In 2007, Revkin, The New York Times environment correspondent, launched his DotEarth blog. He uses this platform to examine, among other issues, humans’ impact on the environment and climate, and vice versa. In the first seven months, his 247 posts prompted 18,998 comments; monthly page views now average 400,000. Revkin is particularly concerned for the poor, who will be hardest hit by climate change and the expanding global population.
When Vinod Khosla so much as glances at an emerging tech company, venture capitalists follow. Lately, he’s turned his attention to green-tech, focusing on cellulosic fuels, distributed and utility-scale solar, and bioplastics. The 52-year-old, whose net worth is $1.5 billion, made his money cofounding computer and network giant Sun Microsystems and later betting on tech start-ups like Excite and Corvis.
Wall’s an old hand at producing major concerts, but last year’s Live Earth was his biggest effort yet. Eight concerts across the globe featured more than 150 top musical acts, including Madonna and Metallica, playing for 24 hours to some 2 billion people—all to raise awareness about global warming. For this year’s Live Earth, Wall has planned regional events around the world to tackle specific cultural and political challenges related to climate change.
In May, Kansas Governor Sebelius vetoed a bill for the third time to allow two new 700-megawatt coal-fired power plants to be built, citing their CO2 emissions as detrimental in the face of climate change. While Kansas gets 76 percent of its electricity from coal, Sebelius espouses conversion to wind power and has signed on to the Midwestern Greenhouse Gas Reduction Accord, which commits Midwestern governors to establish a regional cap-and-trade system to lower carbon emissions.
William McDonough & Michael Braungart
Before a widespread concept of sustainability existed, McDonough and Braungart were working on a model for responsible living and intelligent design. The architect-chemist duo behind the Cradle to Cradle certification values eco-effectiveness (“good,” regenerative, closed-loop processes) over eco-efficiency (“less bad” cost-cutting measures). And if last year’s client roster is any indication—the US Postal Service and Seventh Generation were among those who sought their help—the Next Industrial Revolution they advocate might finally be underway.
The president of the renowned nonprofit Environmental Defense Fund (EDF), Krupp greatly influenced the public and legal realms this past year. His New York Times bestseller, Earth: The Sequel: The Race to Reinvent Energy and Stop Global Warming is a useful guide for tomorrow’s tycoons and is an optimistic take on how private-sector innovation can save our planet. EDF also spearheaded a legal and media campaign that stopped energy titan TXU Corporation from building eight coal-fired plants in Texas.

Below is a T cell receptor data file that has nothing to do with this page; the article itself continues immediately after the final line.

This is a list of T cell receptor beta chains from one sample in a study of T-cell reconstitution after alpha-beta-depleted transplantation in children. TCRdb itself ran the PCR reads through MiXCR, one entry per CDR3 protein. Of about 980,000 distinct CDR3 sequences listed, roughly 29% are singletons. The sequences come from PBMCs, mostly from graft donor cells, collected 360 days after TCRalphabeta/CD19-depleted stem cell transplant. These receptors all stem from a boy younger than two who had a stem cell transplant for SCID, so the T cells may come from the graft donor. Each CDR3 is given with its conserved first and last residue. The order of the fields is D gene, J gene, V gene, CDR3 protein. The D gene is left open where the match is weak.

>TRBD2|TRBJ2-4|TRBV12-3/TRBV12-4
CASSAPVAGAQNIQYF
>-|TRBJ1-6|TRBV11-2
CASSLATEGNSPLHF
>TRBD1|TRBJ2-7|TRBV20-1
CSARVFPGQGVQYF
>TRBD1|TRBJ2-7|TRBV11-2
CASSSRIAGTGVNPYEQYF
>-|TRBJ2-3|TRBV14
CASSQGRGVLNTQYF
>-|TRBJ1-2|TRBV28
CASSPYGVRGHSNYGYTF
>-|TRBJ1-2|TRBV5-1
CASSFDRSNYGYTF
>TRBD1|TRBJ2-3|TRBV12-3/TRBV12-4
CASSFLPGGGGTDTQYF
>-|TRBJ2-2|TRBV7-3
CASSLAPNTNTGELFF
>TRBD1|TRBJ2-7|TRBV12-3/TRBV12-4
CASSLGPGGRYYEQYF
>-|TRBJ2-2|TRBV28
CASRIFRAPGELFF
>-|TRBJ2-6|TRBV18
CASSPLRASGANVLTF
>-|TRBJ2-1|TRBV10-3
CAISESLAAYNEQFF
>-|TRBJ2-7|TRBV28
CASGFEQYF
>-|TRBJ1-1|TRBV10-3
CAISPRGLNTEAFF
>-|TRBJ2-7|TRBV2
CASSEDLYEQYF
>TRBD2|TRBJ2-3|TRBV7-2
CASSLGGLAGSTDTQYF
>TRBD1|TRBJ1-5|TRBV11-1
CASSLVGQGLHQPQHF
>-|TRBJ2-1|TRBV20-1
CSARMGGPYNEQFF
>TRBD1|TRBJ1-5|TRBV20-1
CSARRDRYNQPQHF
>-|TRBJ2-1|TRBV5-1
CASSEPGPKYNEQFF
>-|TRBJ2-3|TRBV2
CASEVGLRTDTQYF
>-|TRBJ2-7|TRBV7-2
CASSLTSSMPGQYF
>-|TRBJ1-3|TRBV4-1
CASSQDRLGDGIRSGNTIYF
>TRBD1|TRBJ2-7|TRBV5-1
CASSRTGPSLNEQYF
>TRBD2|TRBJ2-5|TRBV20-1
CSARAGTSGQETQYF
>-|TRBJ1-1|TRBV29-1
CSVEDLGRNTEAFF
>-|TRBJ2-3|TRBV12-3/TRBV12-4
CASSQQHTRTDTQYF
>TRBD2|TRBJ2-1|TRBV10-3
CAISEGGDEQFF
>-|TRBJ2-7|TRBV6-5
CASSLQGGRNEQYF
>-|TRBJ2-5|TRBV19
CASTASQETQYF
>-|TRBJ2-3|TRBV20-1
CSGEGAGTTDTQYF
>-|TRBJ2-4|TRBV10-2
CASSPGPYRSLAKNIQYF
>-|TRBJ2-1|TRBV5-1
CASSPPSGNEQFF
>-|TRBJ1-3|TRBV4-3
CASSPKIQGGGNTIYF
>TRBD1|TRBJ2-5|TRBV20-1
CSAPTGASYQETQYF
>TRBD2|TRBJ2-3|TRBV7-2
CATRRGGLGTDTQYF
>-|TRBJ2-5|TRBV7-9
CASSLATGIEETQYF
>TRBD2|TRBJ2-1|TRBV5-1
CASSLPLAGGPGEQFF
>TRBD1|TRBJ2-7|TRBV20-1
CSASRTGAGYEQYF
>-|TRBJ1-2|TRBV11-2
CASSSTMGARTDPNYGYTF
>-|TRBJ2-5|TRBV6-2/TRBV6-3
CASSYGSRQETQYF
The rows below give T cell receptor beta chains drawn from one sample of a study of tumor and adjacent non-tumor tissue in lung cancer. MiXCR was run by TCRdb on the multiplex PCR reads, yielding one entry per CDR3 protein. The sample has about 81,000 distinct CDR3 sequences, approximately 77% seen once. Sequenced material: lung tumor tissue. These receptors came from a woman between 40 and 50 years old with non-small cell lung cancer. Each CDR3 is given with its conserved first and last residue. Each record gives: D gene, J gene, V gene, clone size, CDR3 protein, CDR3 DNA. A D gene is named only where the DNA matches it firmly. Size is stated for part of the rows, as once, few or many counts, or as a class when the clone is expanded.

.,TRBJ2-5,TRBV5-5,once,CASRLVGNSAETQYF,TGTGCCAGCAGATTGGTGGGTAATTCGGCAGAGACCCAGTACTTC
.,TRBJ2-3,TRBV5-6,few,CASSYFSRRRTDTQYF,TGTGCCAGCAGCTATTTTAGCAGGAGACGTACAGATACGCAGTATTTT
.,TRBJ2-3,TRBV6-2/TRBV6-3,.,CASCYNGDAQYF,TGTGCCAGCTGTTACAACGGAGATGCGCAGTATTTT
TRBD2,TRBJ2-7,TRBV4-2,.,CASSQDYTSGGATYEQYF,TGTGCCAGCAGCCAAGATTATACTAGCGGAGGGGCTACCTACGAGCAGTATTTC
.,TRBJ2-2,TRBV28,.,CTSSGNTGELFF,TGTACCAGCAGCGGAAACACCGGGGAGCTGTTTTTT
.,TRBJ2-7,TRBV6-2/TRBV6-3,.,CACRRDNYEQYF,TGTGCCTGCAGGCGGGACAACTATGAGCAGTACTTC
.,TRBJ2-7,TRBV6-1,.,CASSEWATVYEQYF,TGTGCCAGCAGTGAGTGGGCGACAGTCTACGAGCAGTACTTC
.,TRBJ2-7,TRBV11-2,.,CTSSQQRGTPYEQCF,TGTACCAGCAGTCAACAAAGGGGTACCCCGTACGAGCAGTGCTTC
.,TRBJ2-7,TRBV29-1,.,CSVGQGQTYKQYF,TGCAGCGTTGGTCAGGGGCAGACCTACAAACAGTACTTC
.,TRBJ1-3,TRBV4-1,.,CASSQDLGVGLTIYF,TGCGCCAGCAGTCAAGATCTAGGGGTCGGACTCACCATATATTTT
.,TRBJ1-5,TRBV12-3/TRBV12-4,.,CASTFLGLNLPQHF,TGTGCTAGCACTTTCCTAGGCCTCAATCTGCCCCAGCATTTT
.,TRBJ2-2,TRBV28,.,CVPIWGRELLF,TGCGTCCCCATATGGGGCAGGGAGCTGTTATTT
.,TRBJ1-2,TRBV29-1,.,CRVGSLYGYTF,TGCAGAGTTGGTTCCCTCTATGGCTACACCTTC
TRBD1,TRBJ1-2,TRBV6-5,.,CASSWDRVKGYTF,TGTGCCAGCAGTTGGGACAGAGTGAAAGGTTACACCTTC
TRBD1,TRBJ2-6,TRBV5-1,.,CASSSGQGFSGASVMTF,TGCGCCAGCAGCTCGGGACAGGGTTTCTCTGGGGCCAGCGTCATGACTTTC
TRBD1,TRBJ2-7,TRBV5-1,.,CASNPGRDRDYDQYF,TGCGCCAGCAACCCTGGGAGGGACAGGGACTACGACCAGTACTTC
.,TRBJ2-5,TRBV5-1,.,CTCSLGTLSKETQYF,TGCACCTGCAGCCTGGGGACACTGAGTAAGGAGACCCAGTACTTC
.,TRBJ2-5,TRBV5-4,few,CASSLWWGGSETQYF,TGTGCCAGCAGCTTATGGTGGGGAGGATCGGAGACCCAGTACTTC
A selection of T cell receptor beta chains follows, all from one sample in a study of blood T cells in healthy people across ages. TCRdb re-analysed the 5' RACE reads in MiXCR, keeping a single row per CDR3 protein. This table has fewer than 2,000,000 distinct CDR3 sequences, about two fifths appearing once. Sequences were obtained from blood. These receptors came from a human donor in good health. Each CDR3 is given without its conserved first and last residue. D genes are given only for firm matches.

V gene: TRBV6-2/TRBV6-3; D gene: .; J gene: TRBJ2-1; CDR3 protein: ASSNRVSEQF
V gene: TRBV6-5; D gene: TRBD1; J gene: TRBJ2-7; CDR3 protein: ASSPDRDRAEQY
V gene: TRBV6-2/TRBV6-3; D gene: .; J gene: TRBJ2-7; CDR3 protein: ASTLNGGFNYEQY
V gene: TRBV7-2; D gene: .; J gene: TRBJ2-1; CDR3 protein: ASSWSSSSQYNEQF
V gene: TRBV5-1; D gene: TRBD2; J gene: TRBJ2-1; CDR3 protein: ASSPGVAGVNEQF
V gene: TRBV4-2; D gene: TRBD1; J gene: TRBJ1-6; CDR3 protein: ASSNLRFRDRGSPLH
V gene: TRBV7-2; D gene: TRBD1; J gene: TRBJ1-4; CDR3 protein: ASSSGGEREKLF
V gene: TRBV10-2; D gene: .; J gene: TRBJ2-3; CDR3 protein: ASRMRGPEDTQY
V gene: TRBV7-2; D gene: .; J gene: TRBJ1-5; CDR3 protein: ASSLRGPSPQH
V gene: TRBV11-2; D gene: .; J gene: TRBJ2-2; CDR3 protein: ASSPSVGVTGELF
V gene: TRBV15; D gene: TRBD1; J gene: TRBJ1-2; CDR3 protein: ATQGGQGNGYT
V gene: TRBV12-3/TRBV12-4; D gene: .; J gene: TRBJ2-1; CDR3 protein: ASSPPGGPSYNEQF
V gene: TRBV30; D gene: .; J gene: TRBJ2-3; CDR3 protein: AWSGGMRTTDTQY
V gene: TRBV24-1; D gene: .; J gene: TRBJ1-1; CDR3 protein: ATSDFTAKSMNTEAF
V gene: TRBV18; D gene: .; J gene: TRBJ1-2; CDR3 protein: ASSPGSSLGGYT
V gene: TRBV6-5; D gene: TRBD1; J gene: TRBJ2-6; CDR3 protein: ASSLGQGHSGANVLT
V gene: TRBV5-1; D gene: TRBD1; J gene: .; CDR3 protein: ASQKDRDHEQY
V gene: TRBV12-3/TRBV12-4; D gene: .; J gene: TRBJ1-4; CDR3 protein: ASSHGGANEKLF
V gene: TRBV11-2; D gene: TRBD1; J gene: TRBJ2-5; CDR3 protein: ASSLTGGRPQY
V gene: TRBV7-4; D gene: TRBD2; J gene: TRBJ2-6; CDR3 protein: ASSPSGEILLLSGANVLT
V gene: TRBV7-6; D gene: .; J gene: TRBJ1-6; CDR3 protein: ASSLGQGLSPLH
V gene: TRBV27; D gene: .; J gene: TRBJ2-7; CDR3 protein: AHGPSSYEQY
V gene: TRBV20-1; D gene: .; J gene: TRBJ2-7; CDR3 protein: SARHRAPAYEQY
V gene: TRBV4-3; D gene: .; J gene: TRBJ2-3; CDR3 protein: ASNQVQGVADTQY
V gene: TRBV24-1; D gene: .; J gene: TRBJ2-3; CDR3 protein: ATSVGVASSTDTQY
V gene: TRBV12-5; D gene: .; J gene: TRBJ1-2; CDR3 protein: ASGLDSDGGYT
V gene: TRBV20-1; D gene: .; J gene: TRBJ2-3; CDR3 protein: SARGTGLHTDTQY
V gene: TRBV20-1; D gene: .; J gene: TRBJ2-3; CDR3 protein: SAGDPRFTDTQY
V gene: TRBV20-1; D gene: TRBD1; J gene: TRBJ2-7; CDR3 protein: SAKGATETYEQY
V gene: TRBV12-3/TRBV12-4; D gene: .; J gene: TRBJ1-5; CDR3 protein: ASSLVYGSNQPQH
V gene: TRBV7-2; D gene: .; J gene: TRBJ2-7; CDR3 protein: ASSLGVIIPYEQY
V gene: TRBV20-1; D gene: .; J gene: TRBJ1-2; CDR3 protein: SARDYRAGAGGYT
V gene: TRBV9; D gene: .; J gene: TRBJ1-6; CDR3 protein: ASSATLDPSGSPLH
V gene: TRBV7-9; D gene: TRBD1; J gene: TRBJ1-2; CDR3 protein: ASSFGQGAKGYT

Lovett is a character straight out of a John Grisham novel: Ten years ago, he launched a successful legal career fighting environmental destruction in Big Coal country. Since cofounding the Appalachian Center for the Economy and the Environment in 2001, Lovett has led efforts to nationalize mountaintop-removal mining (for easier monitoring) and has advanced precedent-setting litigation, taking the government and coal industry to task. This year, Lovett helped force a West Virginia mining company to stop exceeding discharge limits for a byproduct of mountaintop removal called selenium, a pollutant that causes fish deformities. The court order could have broad implications for the entire mining industry.
As head of NASA’s Goddard Institute for Space Studies in New York, Hansen ranks as king of the climate scientists. For more than 20 years, he’s emphasized the disastrous consequences of continuing to spew greenhouse gases into the atmosphere. Finally, officials and the general public are starting to listen. This year, Hansen and colleagues reported that the safe limit for atmospheric CO2 is no more than 350 parts per million—a level the world passed 20 years ago.
Kirschenmann is a driving force in sustainable, mindful agriculture. A farmer, philosopher, and third-party organic certifier, he helped set the standards for the US Certified Organic label launched in 2002. His latest undertaking is a label identifying family-farm products grown with environmental and fair labor standards, with full transparency at every step—from farmers to retailers, chefs, and consumers. The slogan: Food you can trust, from people who trust each other.
Story by Anuj Desai, Dan Fost, Liz Galst, Tobin Hack, Jessica A. Knoblauch, Alisa Opar, Sarah Parsons, Mindy Pennybacker, Victoria Schlesinger, and Jessica Tzerman. This article originally appeared in "Plenty" in September 2008.
Copyright Environ Press 2008
Part 1: Plenty 20: Green people
Part 2: Plenty 20: Green people, cont'd.
Part 3: Plenty 20: Green businesses
Part 4: Plenty 20: Green ideas